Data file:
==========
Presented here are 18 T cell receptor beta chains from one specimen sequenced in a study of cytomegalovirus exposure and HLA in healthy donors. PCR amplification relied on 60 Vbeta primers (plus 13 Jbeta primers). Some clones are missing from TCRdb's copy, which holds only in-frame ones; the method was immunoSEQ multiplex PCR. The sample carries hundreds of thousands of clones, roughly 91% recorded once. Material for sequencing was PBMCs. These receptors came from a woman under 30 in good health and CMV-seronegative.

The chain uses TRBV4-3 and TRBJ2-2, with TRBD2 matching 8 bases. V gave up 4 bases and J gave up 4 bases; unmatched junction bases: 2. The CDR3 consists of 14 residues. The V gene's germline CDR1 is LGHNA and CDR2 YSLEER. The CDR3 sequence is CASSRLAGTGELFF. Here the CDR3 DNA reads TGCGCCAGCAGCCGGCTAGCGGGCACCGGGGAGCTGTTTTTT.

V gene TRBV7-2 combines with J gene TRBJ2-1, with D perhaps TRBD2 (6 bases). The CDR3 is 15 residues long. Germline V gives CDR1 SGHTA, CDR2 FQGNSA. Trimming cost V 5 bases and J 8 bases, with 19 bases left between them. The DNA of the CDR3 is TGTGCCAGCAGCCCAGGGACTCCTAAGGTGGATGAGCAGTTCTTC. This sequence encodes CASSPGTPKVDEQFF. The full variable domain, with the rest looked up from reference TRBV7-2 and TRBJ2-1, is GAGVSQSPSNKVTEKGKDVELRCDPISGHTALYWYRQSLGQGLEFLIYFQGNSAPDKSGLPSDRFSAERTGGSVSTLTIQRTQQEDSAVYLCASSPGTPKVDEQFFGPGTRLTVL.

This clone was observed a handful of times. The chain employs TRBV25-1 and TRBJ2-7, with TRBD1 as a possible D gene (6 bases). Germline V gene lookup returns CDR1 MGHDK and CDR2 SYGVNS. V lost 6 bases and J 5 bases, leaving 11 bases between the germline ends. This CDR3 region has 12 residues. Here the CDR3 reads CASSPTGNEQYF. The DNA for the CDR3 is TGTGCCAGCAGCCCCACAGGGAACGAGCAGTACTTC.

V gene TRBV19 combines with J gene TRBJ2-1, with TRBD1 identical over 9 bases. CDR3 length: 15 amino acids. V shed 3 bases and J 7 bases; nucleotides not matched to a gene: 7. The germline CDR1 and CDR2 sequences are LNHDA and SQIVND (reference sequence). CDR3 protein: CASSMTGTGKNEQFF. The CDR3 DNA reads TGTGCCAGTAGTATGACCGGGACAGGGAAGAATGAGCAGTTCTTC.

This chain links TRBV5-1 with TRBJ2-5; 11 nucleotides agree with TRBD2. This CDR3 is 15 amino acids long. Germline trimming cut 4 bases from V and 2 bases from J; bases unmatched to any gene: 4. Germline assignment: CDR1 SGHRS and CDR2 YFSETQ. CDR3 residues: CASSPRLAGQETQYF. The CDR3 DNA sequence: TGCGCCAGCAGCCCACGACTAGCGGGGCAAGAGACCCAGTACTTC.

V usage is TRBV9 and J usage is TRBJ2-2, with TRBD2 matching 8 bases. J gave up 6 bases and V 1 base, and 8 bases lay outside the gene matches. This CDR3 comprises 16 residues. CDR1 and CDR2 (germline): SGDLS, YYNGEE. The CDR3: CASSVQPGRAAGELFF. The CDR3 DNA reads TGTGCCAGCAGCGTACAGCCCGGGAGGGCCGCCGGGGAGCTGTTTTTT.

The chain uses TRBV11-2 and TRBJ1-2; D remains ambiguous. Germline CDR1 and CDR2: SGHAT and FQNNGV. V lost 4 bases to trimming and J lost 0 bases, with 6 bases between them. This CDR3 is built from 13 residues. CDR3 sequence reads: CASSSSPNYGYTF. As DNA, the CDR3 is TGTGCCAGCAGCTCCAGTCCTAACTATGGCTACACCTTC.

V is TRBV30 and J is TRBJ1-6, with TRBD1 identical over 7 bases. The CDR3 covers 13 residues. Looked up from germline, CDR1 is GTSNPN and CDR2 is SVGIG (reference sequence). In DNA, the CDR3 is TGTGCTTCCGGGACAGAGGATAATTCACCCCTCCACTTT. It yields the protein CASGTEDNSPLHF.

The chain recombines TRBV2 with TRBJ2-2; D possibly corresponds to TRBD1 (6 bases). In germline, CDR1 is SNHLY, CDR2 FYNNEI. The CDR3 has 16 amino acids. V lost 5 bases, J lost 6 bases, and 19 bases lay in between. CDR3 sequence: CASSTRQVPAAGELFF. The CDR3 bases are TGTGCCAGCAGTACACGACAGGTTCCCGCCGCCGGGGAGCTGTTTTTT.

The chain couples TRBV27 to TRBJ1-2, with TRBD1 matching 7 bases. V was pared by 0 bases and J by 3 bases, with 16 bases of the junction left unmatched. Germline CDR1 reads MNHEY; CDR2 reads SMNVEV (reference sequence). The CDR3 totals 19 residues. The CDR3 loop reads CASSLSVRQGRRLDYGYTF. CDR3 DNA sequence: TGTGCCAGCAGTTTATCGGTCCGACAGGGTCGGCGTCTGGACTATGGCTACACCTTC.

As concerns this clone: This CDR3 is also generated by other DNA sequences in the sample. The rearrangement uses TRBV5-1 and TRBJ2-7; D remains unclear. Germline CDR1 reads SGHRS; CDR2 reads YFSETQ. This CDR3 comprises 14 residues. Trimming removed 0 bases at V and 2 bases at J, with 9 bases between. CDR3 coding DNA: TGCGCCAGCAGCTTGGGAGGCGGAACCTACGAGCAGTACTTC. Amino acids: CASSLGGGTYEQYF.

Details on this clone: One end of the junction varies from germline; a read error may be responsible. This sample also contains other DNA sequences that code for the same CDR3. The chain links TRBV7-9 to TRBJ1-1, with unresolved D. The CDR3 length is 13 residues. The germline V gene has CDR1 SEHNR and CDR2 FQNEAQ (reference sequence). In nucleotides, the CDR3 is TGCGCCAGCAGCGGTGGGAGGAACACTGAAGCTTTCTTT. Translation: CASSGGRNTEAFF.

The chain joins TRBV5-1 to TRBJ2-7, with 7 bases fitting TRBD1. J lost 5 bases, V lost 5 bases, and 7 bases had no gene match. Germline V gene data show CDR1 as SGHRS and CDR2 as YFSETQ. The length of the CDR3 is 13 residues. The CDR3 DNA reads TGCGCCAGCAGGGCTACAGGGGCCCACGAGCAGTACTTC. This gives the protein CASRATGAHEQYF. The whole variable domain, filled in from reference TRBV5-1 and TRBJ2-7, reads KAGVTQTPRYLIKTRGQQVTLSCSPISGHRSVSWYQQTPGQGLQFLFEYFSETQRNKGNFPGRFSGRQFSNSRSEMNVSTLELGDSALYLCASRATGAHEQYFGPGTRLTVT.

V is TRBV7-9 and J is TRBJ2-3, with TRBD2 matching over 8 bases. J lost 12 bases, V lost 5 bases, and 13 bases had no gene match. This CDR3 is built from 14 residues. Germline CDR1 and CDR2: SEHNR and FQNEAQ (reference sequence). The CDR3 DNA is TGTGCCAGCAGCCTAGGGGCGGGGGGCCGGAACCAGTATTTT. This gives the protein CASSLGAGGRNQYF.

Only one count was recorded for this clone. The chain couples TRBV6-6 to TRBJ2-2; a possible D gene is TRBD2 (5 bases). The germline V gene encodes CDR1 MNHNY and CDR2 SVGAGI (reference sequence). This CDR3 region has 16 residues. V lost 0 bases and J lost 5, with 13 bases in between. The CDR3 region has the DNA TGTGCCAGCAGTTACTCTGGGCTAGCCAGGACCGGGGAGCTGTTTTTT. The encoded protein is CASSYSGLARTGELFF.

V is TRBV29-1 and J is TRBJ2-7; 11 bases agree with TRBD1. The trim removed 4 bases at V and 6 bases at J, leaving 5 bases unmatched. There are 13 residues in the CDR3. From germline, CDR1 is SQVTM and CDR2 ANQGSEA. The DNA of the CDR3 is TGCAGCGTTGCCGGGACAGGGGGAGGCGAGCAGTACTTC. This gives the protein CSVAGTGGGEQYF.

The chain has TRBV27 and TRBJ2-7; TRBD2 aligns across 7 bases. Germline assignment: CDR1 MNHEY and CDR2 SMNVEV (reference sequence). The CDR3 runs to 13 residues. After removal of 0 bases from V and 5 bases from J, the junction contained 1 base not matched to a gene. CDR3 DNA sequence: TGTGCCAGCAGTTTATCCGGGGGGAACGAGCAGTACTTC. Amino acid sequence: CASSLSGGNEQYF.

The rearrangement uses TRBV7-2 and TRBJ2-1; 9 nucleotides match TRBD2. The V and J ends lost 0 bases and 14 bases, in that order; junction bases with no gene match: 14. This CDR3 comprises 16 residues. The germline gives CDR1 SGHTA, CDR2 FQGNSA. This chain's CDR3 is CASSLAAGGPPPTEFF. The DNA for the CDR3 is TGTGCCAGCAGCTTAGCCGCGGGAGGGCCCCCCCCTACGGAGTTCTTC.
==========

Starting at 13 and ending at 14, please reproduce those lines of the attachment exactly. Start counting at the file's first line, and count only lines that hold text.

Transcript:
Details on this clone: One end of the junction varies from germline; a read error may be responsible. This sample also contains other DNA sequences that code for the same CDR3. The chain links TRBV7-9 to TRBJ1-1, with unresolved D. The CDR3 length is 13 residues. The germline V gene has CDR1 SEHNR and CDR2 FQNEAQ (reference sequence). In nucleotides, the CDR3 is TGCGCCAGCAGCGGTGGGAGGAACACTGAAGCTTTCTTT. Translation: CASSGGRNTEAFF.

The chain joins TRBV5-1 to TRBJ2-7, with 7 bases fitting TRBD1. J lost 5 bases, V lost 5 bases, and 7 bases had no gene match. Germline V gene data show CDR1 as SGHRS and CDR2 as YFSETQ. The length of the CDR3 is 13 residues. The CDR3 DNA reads TGCGCCAGCAGGGCTACAGGGGCCCACGAGCAGTACTTC. This gives the protein CASRATGAHEQYF. The whole variable domain, filled in from reference TRBV5-1 and TRBJ2-7, reads KAGVTQTPRYLIKTRGQQVTLSCSPISGHRSVSWYQQTPGQGLQFLFEYFSETQRNKGNFPGRFSGRQFSNSRSEMNVSTLELGDSALYLCASRATGAHEQYFGPGTRLTVT.